City planners and neighborhood advocates contend with urban downsizing
by Jordan Green
For a long time Jody Davis has harbored a desire to pare down and simplify his housing, or “go tiny,” as he put it, and his partner Will Champion was down.
“There’s this Buddhist idea: If you haven’t touched it in a year, you should get rid of it,” said Davis, sitting in the living room of the house he shares with Champion on a street full of modest 1950s-vintage, aluminum-sided homes on the north side of Greensboro. “If the house was on fire and you’ve got seven minutes, what do you grab? What is worth saving? Not that much. The artifacts of our lives, some pictures maybe. We don’t need the CDs. The pets would be first.”
“Definitely the pets,” Champion agreed.
“Not even the TV,” Davis continued. “Well, maybe the TV if we had another 30 seconds.”
Davis, a 34-year-old massage therapist, and Champion, a 50-year-old dog trainer — their names have been changed for this story — have owned their house since 2004, and plan to pay off the mortgage by the end of this year. They’re both self-employed. Champion works with dogs that have behavioral problems like aggression towards people or other animals. Sometimes he makes house calls, and sometimes he brings them back to his place, where he lets them run the yard with Keiko, his rehab dog. Davis helps out with his partner’s business, and has been looking to transition to a new career since massage therapy is beginning to take a physical toll on his body. He tried working as a bank teller for a while, but found it wasn’t as fun as it looked.
The primary motivation behind their interest in living in a tiny house was aesthetic. But the financial rewards of conserving space are a definite bonus.
“I think this gives us more financial freedom,” Davis said. “We’ve been playing the mortgage rat-race for too long and we’re wicked sick of it.”
When a friend invited Davis and Champion to attend a seminar on tiny houses at Paul J. Ciener Botanical Garden in Kernersville last summer, they figured they had nothing to lose by checking it out.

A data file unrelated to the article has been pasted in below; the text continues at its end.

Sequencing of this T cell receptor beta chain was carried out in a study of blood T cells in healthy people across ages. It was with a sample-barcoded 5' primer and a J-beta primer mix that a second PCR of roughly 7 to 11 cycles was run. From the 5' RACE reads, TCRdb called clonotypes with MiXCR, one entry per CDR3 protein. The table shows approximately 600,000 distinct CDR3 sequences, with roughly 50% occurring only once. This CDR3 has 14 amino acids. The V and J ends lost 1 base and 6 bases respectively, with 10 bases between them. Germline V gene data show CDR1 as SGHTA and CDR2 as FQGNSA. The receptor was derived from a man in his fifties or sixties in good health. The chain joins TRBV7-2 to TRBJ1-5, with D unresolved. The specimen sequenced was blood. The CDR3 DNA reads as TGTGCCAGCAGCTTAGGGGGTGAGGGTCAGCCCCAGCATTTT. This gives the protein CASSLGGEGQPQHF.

The seminar was led by John Williams, a 63-year-old Iowa native who built earth-covered homes in the late ’70s and has recently started experimenting with retrofitting steel shipping containers. The idea of making a home out of a shipping container appealed to Davis.
“One of my only fears of going tiny is inclement weather,” Davis said. “I’m a little bit worried about tornados. The shipping container’s made of solid steel. It’s definitely not going anywhere.”
Now, only eight months after the seminar, Davis and Champion have a red, 40-foot K-Line shipping container in their backyard running most of the length of their northern property line.
A fabricator hired by Williams has scored cutouts for double French doors in the center and three windows, using a plasma cutter, along the south side to capture heat and light from the sun. The top is also cut out at both ends A rendering on a small piece of wood laying along an inside wall depicts the eventual profile of the structure: A roof pitched from the center slopes downward to the west end to provide adequate head room for a loft. At the east end, a separate roof slopes from the center to the east end, albeit with a gentler pitch. In the middle, the top of the container provides a platform for a deck accessible through the loft with rails on either side following the pitch of the east-facing roof.
“I refer to this as a ‘Pop-a-Top 40,’” John Williams said on a recent sunny afternoon as he met at the site with Ralph Duke, a contractor who will be overseeing construction, and John’s brother, Tony, who will be doing much of the work. The shipping containers, which John procures from a broker in South Carolina, are typically 40 feet long, although he sometimes cuts them in half to make two 20-foot tiny houses. And while Davis and Champion’s backyard tiny house will feature siding to match the principal dwelling on the property, the rooflines at either end suggest the profile of a pop-top camper.
At John Williams’ suggestion, Davis and Champion are calling their future home a “studio” in an effort to side-step municipal zoning regulations. Champion said he and Davis have not obtained a building permit for the project. (Their names are changed in this article to protect them from adverse regulatory consequences.)